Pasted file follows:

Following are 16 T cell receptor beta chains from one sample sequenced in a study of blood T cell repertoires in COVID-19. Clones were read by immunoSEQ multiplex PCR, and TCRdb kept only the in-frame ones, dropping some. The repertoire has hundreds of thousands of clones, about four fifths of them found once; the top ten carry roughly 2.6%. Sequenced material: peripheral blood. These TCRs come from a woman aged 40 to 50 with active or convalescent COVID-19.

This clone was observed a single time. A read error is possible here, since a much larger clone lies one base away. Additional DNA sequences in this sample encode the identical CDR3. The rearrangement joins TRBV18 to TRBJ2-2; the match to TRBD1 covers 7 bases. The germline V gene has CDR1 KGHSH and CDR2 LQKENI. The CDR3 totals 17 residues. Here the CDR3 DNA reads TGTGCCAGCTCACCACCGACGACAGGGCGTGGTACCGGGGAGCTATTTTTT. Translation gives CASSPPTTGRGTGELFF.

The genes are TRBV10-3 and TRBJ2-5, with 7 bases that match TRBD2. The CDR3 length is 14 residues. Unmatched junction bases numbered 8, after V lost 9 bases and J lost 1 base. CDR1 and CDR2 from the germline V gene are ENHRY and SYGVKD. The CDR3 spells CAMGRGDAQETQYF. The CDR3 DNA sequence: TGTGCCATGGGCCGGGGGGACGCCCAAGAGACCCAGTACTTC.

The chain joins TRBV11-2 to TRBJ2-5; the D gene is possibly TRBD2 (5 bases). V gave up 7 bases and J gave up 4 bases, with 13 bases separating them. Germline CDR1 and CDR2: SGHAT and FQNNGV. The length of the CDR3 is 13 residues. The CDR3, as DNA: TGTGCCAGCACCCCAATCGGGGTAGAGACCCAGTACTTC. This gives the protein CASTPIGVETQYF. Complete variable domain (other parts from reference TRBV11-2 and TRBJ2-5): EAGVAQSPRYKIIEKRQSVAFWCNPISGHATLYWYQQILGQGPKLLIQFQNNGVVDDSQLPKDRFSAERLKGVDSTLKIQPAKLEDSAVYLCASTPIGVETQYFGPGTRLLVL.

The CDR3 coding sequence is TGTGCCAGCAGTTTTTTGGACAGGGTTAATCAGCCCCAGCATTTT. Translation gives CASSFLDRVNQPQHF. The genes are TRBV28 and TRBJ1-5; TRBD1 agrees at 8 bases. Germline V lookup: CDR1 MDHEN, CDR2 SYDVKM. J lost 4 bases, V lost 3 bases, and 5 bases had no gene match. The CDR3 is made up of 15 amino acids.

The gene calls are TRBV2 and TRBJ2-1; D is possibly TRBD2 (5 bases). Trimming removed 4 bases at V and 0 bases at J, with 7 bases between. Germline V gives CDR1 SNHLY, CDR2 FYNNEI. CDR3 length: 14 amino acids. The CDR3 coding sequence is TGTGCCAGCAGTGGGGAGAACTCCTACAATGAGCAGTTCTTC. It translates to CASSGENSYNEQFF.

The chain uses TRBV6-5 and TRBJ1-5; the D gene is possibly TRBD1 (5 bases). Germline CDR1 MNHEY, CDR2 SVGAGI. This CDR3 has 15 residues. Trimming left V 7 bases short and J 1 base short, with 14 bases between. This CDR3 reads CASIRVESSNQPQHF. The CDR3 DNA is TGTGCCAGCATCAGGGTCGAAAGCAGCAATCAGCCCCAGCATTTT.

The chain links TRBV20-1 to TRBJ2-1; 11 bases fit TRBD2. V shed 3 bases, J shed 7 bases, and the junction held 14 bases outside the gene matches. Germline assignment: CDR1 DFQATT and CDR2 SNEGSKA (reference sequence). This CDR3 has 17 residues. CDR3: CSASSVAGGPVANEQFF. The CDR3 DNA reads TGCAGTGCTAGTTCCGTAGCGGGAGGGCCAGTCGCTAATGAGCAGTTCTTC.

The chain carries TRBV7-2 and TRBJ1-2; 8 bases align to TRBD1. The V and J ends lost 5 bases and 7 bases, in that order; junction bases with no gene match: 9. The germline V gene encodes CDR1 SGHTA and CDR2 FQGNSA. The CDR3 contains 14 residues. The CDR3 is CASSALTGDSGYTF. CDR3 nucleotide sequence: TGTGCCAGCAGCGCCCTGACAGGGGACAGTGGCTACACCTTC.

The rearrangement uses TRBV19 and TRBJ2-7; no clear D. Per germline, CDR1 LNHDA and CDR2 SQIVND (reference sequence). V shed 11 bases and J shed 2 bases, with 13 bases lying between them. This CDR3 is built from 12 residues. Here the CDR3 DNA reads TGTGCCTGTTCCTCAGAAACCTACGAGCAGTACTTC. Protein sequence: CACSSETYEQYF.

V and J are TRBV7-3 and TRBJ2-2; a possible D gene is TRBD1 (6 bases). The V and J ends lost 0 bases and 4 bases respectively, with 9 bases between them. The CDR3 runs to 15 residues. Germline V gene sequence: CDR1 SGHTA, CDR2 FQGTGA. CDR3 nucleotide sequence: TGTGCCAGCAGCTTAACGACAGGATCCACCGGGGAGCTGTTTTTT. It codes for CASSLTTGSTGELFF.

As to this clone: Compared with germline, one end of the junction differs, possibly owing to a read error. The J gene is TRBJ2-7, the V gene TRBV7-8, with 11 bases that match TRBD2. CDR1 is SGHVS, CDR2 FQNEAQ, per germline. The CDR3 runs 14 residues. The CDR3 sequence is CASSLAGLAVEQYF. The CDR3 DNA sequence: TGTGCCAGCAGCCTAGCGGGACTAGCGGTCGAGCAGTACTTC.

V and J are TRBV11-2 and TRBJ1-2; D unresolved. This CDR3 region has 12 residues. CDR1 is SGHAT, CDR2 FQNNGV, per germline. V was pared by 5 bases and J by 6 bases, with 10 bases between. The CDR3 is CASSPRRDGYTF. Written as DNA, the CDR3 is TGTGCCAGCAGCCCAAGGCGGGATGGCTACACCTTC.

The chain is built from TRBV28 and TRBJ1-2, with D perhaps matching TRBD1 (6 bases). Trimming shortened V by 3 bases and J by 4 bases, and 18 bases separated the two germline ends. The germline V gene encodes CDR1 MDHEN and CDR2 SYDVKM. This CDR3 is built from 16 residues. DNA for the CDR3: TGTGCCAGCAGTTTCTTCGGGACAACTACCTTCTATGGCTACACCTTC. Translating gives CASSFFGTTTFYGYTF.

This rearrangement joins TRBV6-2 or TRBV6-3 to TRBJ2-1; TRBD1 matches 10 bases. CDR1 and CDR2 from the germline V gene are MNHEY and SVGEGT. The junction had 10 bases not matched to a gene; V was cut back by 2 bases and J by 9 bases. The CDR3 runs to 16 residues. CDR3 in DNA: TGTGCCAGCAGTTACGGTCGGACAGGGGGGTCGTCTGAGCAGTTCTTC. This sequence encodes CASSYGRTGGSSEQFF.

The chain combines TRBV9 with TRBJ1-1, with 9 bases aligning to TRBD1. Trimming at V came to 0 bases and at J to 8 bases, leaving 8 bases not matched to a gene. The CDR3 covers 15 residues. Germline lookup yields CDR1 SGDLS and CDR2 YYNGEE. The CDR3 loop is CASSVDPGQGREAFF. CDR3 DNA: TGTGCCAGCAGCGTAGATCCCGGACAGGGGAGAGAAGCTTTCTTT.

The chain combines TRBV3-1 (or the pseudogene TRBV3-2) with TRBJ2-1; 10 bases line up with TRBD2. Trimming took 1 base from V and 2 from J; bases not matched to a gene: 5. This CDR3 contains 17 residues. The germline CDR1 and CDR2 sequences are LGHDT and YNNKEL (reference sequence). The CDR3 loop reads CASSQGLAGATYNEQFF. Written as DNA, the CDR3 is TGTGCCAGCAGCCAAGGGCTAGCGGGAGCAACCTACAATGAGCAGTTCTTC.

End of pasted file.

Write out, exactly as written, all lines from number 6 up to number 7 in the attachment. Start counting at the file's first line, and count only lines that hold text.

The gene calls are TRBV2 and TRBJ2-1; D is possibly TRBD2 (5 bases). Trimming removed 4 bases at V and 0 bases at J, with 7 bases between. Germline V gives CDR1 SNHLY, CDR2 FYNNEI. CDR3 length: 14 amino acids. The CDR3 coding sequence is TGTGCCAGCAGTGGGGAGAACTCCTACAATGAGCAGTTCTTC. It translates to CASSGENSYNEQFF.

The chain uses TRBV6-5 and TRBJ1-5; the D gene is possibly TRBD1 (5 bases). Germline CDR1 MNHEY, CDR2 SVGAGI. This CDR3 has 15 residues. Trimming left V 7 bases short and J 1 base short, with 14 bases between. This CDR3 reads CASIRVESSNQPQHF. The CDR3 DNA is TGTGCCAGCATCAGGGTCGAAAGCAGCAATCAGCCCCAGCATTTT.